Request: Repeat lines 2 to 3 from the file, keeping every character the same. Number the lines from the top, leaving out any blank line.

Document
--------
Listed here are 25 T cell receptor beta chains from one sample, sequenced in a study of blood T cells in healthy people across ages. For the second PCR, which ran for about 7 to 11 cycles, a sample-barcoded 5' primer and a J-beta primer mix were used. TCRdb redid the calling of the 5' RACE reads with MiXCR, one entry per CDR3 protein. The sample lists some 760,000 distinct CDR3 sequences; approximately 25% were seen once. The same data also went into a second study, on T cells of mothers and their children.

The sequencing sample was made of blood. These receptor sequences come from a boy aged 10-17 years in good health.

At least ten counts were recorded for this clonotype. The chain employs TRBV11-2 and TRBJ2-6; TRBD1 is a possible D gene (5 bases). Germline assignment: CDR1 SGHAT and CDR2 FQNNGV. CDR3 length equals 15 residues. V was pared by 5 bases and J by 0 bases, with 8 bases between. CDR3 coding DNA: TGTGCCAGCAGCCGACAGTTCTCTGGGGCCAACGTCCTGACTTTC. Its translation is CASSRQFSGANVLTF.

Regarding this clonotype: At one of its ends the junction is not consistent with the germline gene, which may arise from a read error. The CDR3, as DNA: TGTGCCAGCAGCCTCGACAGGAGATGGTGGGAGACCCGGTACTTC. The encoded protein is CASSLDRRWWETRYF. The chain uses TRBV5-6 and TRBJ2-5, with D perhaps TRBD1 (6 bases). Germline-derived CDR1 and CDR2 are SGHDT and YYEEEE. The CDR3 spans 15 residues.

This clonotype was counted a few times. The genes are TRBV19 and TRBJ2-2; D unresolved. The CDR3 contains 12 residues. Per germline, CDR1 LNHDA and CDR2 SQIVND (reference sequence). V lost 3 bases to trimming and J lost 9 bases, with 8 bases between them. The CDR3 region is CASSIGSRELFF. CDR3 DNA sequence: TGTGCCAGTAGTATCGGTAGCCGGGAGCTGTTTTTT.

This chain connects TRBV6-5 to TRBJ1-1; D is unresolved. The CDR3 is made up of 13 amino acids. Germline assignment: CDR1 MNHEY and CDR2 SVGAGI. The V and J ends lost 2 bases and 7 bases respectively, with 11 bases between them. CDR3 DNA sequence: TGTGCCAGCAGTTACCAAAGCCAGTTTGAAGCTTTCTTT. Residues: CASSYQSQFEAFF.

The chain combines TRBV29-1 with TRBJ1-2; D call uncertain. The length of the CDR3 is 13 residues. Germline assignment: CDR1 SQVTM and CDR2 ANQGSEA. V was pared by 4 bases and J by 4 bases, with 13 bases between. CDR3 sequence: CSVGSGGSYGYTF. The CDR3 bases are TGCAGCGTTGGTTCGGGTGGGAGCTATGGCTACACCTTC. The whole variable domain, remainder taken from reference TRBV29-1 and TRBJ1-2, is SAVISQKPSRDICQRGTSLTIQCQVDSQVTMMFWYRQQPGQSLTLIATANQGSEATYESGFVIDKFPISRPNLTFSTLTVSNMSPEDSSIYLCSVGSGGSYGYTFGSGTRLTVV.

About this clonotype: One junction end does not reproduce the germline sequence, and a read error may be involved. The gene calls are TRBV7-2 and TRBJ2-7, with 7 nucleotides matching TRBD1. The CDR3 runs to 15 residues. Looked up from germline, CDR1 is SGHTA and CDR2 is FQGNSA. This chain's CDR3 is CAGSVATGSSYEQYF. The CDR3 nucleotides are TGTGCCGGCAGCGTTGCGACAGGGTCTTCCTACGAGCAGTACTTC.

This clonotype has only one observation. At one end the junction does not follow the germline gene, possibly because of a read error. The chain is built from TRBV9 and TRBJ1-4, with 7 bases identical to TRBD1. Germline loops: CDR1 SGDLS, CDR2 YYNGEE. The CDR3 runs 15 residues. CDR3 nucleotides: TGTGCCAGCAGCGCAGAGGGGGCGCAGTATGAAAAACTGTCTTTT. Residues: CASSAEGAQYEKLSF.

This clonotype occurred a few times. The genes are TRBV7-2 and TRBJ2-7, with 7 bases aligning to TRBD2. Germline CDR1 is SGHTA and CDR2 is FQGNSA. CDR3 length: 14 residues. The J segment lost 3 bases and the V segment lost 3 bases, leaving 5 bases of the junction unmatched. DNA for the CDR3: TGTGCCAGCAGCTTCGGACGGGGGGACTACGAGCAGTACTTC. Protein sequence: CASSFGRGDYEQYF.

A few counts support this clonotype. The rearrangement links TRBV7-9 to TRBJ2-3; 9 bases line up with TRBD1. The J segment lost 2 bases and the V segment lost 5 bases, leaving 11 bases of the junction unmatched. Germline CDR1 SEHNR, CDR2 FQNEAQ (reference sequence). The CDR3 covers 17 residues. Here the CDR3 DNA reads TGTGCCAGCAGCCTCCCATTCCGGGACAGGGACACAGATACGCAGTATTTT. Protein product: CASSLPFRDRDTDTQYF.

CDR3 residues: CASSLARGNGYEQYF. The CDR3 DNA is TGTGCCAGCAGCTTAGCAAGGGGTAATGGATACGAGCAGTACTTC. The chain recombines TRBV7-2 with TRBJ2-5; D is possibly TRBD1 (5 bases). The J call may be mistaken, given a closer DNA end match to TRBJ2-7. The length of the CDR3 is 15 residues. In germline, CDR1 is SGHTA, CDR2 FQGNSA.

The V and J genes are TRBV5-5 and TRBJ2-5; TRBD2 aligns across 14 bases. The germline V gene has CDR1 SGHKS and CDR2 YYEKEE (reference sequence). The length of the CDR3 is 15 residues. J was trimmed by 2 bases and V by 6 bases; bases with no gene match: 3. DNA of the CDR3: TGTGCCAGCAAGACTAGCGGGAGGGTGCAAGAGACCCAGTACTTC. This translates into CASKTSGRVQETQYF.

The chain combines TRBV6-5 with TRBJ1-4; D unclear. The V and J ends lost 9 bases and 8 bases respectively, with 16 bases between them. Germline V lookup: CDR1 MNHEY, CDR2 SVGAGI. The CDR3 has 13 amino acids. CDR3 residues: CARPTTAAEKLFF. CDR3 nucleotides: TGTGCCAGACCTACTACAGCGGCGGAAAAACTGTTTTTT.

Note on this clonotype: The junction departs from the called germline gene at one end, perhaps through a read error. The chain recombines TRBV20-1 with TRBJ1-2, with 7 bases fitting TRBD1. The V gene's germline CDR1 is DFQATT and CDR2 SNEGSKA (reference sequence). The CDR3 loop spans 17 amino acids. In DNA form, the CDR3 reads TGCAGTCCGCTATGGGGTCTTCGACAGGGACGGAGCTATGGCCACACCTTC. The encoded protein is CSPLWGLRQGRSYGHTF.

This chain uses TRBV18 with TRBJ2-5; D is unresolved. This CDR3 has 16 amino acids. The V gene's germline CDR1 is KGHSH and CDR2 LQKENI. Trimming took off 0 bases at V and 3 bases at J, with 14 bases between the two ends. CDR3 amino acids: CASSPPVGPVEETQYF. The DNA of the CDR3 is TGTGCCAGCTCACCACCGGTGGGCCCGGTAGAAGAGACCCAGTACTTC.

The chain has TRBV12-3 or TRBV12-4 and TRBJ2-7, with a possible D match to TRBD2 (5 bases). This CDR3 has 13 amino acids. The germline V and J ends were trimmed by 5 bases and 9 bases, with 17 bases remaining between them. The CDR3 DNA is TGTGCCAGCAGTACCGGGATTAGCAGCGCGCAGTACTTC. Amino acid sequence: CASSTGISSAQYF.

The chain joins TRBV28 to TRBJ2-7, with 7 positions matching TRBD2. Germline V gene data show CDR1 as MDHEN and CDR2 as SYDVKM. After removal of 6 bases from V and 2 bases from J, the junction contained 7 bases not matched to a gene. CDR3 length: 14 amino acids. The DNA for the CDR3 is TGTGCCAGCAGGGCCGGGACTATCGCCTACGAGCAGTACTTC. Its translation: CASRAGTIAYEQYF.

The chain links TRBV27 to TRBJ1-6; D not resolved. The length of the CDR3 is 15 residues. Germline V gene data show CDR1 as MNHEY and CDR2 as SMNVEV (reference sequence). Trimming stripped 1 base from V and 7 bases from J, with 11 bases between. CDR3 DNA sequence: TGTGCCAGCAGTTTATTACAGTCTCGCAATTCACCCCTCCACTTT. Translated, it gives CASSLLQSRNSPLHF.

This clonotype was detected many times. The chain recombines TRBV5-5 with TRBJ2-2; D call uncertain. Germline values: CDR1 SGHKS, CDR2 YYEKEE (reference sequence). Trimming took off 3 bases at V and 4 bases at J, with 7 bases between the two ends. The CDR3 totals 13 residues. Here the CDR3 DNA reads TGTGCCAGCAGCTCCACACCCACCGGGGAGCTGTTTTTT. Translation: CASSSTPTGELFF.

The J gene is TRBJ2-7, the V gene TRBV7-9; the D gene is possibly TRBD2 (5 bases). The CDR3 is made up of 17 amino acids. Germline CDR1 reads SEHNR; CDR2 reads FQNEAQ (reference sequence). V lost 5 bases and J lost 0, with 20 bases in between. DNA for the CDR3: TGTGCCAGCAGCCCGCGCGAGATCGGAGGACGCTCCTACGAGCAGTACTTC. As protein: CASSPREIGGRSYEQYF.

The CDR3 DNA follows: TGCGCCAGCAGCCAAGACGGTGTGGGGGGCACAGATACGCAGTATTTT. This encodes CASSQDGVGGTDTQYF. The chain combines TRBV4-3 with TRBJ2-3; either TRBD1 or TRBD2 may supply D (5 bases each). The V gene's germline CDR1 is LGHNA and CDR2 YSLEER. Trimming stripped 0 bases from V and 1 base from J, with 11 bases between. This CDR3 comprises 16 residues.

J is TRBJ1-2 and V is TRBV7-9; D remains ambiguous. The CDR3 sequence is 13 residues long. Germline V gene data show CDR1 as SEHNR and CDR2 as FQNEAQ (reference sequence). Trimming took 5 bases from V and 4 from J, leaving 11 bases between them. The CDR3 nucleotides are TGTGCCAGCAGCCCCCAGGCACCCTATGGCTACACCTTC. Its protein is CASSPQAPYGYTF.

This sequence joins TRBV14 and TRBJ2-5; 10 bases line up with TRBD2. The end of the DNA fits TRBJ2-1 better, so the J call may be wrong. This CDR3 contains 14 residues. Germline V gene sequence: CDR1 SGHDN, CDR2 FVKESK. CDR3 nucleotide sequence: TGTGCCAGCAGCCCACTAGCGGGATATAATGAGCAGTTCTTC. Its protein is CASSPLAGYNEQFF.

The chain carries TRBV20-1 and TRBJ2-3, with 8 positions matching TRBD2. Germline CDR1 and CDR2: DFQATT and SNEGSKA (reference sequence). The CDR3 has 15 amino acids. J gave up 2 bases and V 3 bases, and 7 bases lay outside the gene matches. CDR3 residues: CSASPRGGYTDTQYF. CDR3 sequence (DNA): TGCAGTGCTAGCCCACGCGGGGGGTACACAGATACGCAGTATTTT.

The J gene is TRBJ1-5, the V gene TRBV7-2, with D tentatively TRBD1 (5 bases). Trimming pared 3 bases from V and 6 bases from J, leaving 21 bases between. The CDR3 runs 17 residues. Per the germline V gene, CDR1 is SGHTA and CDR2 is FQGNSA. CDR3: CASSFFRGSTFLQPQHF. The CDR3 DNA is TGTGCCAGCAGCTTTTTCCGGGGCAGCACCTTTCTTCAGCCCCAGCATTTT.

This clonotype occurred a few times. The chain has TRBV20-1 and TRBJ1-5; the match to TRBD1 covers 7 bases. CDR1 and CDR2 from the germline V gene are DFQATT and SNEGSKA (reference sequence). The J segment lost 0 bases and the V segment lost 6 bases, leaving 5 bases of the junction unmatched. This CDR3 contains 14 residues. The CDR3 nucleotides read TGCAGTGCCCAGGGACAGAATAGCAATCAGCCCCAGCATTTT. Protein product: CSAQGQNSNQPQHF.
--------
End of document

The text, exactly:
The sequencing sample was made of blood. These receptor sequences come from a boy aged 10-17 years in good health.

At least ten counts were recorded for this clonotype. The chain employs TRBV11-2 and TRBJ2-6; TRBD1 is a possible D gene (5 bases). Germline assignment: CDR1 SGHAT and CDR2 FQNNGV. CDR3 length equals 15 residues. V was pared by 5 bases and J by 0 bases, with 8 bases between. CDR3 coding DNA: TGTGCCAGCAGCCGACAGTTCTCTGGGGCCAACGTCCTGACTTTC. Its translation is CASSRQFSGANVLTF.